BDO Canada's National Natural Resources Leader Bryndon Kydd explores top trends and key takeaways from PDAC 2017.
The mining sector has always been fraught with risk. The very nature of geology itself is both fascinating and uncertain. Combined with sometimes fickle and always cyclical markets, the sector has never been for the faint of heart. At this year’s PDAC Convention, I’ve seen a couple themes arise that seem to have been added to the mix for the coming year and beyond: advancements in technology and the geopolitical environment.
Advancements in technology
Technology and innovation are double-edged buzzwords often thrown around as we prepare for a cautious resurrection of the sector. The mining industry has long been characterized as slow to adopt new technology, with this trait having logical roots given long project lives with high initial capital costs. As the market recovers, many have adopted - and some bet the farm - on the mantra of innovative approaches to traditional methods, designed to build improved margins on a foundation of lower grades typically realized in today’s environment.
There are certainly opportunities in technology, with autonomous equipment and data analytics being the brightest points currently under consideration by many mining companies. These technologies have significant potential to reduce downtime and labour costs, while improving safety and allowing companies to burrow deeper, accessing resources previous deemed out of reach.
The risky side of innovation is on the type of resource itself. While the historical staples of gold and iron ore remain old faithfuls, uncertainty prevails on which minerals tomorrow’s markets will demand. For example, there’s much talk about lithium recently, given advancements in battery technology and the aforementioned demand for autonomous vehicle technology, which is expected to disrupt a variety of industries. However, with technology advancing at an ever accelerating rate, the longest period we can be sure there will be significant demand for lithium is ten years, which is roughly the best case scenario for construction of a new mine from grassroots drilling through to production, not to mention an expected mine life of 25 years or longer.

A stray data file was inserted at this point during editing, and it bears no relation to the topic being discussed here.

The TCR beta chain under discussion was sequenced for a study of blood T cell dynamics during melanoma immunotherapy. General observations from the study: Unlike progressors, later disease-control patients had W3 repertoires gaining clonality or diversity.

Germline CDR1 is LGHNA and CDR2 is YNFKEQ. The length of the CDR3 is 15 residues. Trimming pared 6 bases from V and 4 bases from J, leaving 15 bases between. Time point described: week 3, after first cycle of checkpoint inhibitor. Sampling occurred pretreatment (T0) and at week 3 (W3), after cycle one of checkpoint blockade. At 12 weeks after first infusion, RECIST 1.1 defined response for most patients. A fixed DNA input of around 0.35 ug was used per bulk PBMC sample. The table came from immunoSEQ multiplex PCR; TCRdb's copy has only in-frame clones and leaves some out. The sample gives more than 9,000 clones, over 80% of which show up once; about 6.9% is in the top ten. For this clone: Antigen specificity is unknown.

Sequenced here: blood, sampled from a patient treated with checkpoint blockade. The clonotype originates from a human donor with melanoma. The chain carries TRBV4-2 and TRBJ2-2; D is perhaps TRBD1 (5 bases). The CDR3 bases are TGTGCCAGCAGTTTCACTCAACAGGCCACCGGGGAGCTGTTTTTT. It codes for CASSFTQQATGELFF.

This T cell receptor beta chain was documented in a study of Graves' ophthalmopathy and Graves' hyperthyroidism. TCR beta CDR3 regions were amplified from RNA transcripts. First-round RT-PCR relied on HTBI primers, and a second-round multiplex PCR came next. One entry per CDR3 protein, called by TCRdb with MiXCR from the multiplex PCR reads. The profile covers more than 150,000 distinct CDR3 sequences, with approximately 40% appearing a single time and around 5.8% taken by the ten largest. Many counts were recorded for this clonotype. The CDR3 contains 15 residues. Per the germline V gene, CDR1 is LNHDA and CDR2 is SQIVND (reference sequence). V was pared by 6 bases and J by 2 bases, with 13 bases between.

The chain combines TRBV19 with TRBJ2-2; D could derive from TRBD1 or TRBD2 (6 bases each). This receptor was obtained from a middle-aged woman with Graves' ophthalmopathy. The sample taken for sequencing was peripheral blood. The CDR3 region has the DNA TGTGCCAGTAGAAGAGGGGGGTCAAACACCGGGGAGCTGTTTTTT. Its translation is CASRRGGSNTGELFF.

There is an inherent disconnect between today’s rapidly evolving technological consumption and an industry that simply cannot move quickly due to the complex and uncertain nature of its resources. This may be a key impediment to the advancement of some new technologies, as the risks involved may be beyond the appetite of companies with the means to pursue development of mineral deposits containing the resources needed to mass produce certain new technologies.
Geopolitical risk has quickly accelerated as a major uncertainty for many industries, and mining is not immune. In our post-Brexit world rocked by random and vague Tweets, mining companies are left wondering what the demand may be for their products and where they may be safe to develop long-term projects. Never before has so much conflicting, and often dubious, information played on the whims of those who influence demand for the products of the mining sector.
Lofty promises of major infrastructure spending have been made recently by more than one major Western nation as a means to jump-start economies. Should these plans move forward, they could provide a boost in the demand for a variety of metals and minerals. However, many are skeptical of these promises coming to fruition given mixed opinions on this strategy’s effectiveness, especially given its recent failure when applied by Japan. This may cause decision makers to rescind these commitments.
Expanding division among socioeconomic classes in developed nations threatens the economic stability of some established nations, potentially passing global economic influence to developing nations with differing priorities than those of Western nations. Ironically, the technological advancements that the mining industry is cautiously embracing threaten to aggravate unemployment, as robotics and technological efficiencies replace traditionally manual processes.
While there was much positivity at this year’s PDAC, my observation is that decision making in the sector is only becoming harder, likely resulting in a slow recovery as companies move ahead cautiously. The majors may be hesitant to invest significant capital in the pursuit of non-traditional resources, potentially allowing opportunity for the juniors to capitalize on high-risk, high-reward opportunities.